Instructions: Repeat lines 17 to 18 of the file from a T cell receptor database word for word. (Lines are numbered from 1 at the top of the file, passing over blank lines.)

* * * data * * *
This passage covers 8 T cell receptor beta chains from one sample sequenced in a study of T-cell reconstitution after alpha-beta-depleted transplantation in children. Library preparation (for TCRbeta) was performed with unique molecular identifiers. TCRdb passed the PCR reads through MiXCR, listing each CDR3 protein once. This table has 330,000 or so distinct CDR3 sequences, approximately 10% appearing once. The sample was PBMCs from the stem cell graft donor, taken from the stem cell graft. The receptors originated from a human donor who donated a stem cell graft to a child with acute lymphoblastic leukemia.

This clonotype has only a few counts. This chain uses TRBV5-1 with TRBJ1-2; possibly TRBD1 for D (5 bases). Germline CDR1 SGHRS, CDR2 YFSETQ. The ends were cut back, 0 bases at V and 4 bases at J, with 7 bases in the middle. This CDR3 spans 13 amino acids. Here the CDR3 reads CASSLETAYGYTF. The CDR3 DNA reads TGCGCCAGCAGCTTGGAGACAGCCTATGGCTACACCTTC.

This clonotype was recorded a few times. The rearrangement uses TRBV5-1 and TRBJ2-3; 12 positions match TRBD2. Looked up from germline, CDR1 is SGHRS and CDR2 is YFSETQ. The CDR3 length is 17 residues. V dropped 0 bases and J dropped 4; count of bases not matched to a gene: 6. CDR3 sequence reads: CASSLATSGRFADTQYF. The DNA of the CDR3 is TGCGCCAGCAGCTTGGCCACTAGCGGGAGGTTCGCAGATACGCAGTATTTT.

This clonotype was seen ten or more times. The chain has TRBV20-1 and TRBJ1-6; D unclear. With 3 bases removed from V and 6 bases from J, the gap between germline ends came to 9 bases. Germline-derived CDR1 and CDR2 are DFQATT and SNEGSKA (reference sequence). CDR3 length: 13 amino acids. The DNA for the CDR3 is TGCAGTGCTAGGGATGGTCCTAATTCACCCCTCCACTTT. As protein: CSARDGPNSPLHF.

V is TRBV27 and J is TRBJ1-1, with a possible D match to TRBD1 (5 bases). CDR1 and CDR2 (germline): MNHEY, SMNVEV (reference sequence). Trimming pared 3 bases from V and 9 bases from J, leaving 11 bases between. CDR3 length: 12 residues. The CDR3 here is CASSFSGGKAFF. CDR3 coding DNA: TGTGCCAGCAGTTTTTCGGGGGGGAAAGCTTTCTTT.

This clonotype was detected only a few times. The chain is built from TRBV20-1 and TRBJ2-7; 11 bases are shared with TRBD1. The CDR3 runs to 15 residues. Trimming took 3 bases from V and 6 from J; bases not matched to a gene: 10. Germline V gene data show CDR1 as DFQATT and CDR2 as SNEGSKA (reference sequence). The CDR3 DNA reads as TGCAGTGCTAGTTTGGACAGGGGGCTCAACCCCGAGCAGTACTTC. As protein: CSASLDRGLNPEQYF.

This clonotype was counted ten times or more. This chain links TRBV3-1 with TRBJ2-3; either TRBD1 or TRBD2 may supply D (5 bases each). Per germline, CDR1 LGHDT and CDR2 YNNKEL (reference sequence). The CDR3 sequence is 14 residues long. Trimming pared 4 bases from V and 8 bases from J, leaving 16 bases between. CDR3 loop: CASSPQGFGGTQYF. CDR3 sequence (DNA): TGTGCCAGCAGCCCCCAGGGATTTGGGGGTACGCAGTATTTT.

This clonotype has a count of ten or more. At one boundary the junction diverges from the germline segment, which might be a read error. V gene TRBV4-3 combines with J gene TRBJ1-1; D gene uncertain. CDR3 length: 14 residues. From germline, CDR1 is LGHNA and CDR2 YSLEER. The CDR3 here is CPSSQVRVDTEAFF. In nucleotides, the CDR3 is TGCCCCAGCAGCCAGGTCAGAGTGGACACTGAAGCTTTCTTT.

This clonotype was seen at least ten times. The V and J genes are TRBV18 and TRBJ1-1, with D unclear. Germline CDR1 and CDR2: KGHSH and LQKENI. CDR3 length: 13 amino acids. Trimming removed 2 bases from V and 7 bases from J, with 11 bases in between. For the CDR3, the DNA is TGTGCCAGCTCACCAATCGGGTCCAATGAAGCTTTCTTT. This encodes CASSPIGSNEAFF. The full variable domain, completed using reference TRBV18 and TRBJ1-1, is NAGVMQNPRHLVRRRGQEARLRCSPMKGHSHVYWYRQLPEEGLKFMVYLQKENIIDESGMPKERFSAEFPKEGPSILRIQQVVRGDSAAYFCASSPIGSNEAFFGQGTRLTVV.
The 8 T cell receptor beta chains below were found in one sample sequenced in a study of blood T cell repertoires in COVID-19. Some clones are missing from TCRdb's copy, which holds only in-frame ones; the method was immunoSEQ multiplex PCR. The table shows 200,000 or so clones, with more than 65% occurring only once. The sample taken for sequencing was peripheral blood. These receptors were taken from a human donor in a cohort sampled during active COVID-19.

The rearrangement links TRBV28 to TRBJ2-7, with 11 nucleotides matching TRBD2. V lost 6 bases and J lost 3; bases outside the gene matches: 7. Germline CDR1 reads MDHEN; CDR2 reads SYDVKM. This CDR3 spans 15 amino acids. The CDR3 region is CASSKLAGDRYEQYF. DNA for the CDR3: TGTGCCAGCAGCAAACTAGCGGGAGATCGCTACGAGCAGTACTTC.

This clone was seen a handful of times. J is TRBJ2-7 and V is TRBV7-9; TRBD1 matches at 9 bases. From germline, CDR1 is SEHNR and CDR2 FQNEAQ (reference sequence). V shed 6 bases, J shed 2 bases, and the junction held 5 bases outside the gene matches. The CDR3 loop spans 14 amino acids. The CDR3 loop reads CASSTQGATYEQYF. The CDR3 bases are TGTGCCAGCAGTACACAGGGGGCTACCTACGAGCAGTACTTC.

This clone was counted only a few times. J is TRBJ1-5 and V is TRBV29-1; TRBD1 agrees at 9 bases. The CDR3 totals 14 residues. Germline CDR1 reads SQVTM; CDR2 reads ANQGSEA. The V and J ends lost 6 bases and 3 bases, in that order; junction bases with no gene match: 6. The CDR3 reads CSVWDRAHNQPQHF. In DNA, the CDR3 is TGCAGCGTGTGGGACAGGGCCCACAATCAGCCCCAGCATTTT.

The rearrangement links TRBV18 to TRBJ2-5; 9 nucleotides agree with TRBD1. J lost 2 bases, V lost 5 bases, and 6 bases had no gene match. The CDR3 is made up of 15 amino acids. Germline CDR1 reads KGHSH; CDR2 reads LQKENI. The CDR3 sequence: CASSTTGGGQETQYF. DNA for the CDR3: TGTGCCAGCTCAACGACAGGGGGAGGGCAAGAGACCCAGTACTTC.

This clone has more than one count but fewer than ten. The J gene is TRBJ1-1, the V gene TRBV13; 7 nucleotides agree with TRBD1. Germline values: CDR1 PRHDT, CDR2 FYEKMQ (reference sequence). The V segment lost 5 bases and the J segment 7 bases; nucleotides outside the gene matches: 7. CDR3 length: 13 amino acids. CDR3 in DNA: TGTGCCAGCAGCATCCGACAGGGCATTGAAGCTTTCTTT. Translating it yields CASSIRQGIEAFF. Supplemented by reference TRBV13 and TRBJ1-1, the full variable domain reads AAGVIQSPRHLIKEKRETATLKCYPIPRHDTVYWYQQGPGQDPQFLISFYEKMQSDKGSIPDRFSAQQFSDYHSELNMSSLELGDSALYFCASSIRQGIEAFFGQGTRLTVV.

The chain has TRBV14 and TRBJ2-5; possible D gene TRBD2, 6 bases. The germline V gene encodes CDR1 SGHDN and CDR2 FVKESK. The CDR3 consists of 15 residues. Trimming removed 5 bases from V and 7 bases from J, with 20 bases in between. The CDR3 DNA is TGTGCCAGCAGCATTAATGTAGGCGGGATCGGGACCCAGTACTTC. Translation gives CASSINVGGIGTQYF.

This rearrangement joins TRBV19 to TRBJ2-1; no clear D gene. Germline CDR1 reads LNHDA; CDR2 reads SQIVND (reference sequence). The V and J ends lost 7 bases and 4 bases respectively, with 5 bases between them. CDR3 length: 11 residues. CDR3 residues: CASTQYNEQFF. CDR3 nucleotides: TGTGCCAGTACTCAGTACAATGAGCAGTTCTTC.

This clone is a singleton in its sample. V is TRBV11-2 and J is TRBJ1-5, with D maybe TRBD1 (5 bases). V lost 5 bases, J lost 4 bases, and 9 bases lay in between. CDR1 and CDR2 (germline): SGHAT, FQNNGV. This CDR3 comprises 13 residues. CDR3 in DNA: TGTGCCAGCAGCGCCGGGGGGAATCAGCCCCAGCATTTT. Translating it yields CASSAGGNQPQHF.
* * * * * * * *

This rearrangement joins TRBV19 to TRBJ2-1; no clear D gene. Germline CDR1 reads LNHDA; CDR2 reads SQIVND (reference sequence). The V and J ends lost 7 bases and 4 bases respectively, with 5 bases between them. CDR3 length: 11 residues. CDR3 residues: CASTQYNEQFF. CDR3 nucleotides: TGTGCCAGTACTCAGTACAATGAGCAGTTCTTC.

This clone is a singleton in its sample. V is TRBV11-2 and J is TRBJ1-5, with D maybe TRBD1 (5 bases). V lost 5 bases, J lost 4 bases, and 9 bases lay in between. CDR1 and CDR2 (germline): SGHAT, FQNNGV. This CDR3 comprises 13 residues. CDR3 in DNA: TGTGCCAGCAGCGCCGGGGGGAATCAGCCCCAGCATTTT. Translating it yields CASSAGGNQPQHF.